As Christmas approaches, Western Christian tradition has hallowed each evening from mid-Advent to 23 December with the singing of particular antiphons at Magnificat of Evening Prayer. Each antiphon recalls an epithet of Christ, and begins with the vocative ‘O …’, giving them the name of ‘O Antiphons’. The texts of the antiphons is the basis for the Advent carol ‘O come, O come, Emmanuel‘. These evenings are often also known as ‘Golden Nights’.
The Sarum Rite, on which much English liturgical tradition is based, begins on 16 December with O Sapientia, ‘O Wisdom’, and the Book of Common Prayer marks the date as such in its calendar (yet provides no other text or instruction).
The official use of the Roman Catholic Church is to start a day after, singing O Sapientia on 17 December, and Common Worship follows that use .
It seems that the Sarum version of eight antiphons from 16 to 23 December was a development of the use of seven antiphons from 17 to 23 December, adding O Virgo Virginum (‘O Virgin of virgins’) to the end of the series. There is a good theological reason to revert to the use of seven antiphons: all seven are addressed to Christ in prophetic epithets, while the additional, eighth antiphon is addressed to the Blessed Virgin Mary. Although devotion to Mary right before Christmas is commendable, it does break the unity of the antiphons.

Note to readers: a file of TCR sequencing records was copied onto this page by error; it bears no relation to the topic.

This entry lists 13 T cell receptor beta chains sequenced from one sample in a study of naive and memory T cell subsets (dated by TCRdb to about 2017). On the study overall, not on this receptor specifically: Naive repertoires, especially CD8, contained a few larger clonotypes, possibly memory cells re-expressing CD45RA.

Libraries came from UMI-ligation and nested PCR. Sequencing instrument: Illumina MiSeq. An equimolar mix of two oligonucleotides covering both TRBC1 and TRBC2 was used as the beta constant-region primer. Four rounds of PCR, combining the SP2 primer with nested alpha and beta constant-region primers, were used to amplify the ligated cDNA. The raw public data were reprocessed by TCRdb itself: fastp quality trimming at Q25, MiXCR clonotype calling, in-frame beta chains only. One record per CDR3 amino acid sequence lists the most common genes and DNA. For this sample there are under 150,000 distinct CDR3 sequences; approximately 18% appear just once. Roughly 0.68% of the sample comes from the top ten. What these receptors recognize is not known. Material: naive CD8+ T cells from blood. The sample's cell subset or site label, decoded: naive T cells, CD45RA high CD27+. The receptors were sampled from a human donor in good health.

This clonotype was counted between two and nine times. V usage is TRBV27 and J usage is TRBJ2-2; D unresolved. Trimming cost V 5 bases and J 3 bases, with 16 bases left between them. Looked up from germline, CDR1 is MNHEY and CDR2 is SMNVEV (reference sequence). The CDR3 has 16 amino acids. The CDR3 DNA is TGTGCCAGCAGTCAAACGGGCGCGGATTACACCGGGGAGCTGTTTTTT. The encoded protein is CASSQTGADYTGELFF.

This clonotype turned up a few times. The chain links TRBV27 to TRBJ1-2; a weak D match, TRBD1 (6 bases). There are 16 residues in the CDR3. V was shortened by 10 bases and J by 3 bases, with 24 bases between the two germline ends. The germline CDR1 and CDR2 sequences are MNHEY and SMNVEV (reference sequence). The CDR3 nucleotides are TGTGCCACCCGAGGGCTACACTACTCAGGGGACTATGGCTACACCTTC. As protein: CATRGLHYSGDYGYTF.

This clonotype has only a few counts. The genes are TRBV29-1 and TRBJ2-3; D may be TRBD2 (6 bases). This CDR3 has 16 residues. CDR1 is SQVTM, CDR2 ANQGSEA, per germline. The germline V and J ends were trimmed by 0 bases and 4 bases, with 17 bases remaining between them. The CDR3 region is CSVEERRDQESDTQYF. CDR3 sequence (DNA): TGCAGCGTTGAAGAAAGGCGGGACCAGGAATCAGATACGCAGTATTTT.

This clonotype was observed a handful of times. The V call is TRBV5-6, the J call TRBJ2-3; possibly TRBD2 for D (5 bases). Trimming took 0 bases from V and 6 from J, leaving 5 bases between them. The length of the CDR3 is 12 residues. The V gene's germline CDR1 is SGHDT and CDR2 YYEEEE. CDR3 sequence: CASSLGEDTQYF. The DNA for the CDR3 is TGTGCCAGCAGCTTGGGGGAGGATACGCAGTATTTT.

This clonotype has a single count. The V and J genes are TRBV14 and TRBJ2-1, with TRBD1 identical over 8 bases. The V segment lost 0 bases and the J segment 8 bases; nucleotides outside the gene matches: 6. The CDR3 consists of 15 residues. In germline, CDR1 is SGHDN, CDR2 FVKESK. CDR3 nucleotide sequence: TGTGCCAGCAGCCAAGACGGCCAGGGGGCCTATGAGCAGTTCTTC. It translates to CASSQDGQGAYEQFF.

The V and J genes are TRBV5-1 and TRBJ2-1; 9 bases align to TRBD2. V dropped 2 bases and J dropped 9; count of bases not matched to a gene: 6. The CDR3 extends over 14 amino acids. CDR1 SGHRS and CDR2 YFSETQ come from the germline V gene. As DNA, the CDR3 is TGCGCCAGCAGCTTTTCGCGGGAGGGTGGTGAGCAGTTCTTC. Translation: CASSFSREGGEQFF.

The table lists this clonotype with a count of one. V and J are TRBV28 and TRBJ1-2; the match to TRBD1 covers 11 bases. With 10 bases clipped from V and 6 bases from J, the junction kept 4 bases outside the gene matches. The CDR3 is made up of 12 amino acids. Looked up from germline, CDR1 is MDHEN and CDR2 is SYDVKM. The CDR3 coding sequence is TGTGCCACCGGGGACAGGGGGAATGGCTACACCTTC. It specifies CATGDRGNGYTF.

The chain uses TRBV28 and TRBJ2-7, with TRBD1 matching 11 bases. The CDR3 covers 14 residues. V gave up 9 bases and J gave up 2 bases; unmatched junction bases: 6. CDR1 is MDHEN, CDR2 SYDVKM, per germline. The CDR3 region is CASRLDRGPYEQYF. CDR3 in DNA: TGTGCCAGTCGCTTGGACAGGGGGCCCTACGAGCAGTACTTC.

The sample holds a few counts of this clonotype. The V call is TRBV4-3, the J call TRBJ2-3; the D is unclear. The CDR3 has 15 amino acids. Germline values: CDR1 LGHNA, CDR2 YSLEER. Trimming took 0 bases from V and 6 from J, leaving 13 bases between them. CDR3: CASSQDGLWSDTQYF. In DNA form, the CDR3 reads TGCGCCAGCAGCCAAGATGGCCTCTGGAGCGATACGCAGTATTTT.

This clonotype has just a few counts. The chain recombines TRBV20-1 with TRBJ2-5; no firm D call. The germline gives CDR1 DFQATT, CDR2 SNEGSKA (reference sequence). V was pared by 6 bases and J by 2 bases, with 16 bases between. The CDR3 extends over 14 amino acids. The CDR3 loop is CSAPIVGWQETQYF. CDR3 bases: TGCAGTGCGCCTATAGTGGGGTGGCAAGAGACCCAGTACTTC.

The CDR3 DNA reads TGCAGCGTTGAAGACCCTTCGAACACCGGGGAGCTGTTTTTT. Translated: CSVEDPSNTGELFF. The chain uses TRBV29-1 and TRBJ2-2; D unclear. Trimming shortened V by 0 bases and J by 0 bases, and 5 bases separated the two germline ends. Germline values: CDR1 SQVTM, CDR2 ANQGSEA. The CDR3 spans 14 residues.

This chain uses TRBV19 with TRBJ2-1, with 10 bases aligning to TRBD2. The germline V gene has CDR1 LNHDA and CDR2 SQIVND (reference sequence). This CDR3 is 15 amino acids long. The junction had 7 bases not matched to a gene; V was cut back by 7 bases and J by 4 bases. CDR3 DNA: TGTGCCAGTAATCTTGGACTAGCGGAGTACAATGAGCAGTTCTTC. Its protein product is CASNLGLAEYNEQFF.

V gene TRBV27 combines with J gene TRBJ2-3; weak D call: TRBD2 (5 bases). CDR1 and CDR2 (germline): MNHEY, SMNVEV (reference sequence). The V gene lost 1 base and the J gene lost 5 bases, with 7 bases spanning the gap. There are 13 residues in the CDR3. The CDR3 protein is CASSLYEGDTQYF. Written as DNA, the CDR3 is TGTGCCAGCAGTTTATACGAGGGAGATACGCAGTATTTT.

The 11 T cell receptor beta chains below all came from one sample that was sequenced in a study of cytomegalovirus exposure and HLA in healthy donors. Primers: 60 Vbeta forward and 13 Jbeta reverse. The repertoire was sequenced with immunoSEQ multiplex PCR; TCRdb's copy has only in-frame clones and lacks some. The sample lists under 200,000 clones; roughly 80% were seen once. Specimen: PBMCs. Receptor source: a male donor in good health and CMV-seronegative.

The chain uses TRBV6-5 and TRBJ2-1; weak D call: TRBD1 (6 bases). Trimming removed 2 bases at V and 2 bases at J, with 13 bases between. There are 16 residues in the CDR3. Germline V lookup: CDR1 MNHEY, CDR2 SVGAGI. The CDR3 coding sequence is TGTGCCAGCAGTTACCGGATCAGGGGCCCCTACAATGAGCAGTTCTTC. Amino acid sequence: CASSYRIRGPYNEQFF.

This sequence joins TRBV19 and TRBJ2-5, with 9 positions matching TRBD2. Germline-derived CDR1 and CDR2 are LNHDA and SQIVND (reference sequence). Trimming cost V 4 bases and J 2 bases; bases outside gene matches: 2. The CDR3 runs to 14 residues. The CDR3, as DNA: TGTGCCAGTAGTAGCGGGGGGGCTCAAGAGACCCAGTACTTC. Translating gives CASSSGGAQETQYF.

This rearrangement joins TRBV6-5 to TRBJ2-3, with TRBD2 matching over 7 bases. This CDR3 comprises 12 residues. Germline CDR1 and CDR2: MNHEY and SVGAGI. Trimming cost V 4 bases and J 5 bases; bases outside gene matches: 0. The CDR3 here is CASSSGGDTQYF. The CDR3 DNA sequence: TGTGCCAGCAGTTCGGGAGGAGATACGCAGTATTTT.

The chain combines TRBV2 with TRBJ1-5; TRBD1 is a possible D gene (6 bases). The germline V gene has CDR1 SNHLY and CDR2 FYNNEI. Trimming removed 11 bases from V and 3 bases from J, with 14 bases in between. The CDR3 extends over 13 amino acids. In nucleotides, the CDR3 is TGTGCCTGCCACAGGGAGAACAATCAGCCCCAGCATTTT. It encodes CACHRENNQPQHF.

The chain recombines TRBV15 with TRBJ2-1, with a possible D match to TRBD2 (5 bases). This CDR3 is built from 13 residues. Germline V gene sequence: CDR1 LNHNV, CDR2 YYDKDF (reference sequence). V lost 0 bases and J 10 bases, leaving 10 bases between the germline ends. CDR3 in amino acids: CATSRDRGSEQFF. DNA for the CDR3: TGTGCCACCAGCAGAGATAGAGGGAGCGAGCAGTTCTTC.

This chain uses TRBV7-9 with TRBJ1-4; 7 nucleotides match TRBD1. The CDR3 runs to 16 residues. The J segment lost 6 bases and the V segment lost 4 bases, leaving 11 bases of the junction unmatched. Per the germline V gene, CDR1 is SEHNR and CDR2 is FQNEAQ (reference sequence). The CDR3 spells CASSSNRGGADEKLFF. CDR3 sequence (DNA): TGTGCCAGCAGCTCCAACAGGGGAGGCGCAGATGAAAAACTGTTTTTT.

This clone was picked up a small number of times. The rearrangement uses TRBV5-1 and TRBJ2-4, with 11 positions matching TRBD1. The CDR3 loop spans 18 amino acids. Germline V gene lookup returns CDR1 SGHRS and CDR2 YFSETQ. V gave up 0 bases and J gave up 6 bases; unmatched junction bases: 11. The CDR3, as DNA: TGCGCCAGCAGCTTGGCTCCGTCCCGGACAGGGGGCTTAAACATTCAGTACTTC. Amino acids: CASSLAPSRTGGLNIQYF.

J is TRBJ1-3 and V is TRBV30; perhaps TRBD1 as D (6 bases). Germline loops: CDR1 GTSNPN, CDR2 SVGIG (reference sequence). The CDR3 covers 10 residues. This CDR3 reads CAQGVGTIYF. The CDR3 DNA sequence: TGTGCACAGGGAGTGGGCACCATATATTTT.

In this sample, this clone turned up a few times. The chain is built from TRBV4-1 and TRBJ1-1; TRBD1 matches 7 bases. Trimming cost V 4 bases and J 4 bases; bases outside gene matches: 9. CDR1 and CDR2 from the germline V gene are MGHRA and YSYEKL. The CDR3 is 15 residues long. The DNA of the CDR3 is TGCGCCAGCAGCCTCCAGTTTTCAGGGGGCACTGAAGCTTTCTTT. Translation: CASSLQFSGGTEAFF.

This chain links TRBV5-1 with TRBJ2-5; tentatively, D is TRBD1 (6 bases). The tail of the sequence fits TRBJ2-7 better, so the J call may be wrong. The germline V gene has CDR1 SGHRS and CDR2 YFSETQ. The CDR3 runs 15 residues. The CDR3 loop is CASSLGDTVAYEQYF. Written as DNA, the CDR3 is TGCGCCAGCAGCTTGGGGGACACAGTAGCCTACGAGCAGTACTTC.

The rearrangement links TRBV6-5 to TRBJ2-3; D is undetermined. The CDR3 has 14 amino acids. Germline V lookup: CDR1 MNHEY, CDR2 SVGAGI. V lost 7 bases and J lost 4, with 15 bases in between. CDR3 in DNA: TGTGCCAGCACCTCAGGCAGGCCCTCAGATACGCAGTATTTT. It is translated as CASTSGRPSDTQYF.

|Latin title||English title||CW dates||Sarum dates|
|O Sapientia||O Wisdom||17 Dec.||16 Dec.|
|O Adonai||O Lord||18 Dec.||17 Dec.|
|O Radix Jesse||O Root of Jesse||19 Dec.||18 Dec.|
|O Clavis David||O Key of David||20 Dec.||19 Dec.|
|O Oriens||O Dayspring, O Morning Star||21 Dec.||20 Dec.|
|O Rex Gentium||O King of the Nations||22 Dec.||21 Dec.|
|O Emmanuel||O God with Us||23 Dec.||22 Dec.|
|O Virgo Virginum||O Virgin of Virgins||—||23 Dec.|
Some traditions added another antiphon O Gabriel, while some had O Thoma Didyme for the feast of St Thomas on 21 December instead of it. That brought the number to nine antiphons, and it was natural some would expand the series to the biblical twelve, adding O Rex Pacifice ‘O King of Peace’, O Mundi Domina ‘O Mistress of the World’ and O Hierusalem ‘O Jerusalem’, and beginning on 12 December, the eve of St Lucy. The New English Hymnal provides the plainsong music for the antiphons (NEH 503, with the chant for Magnificat at 504).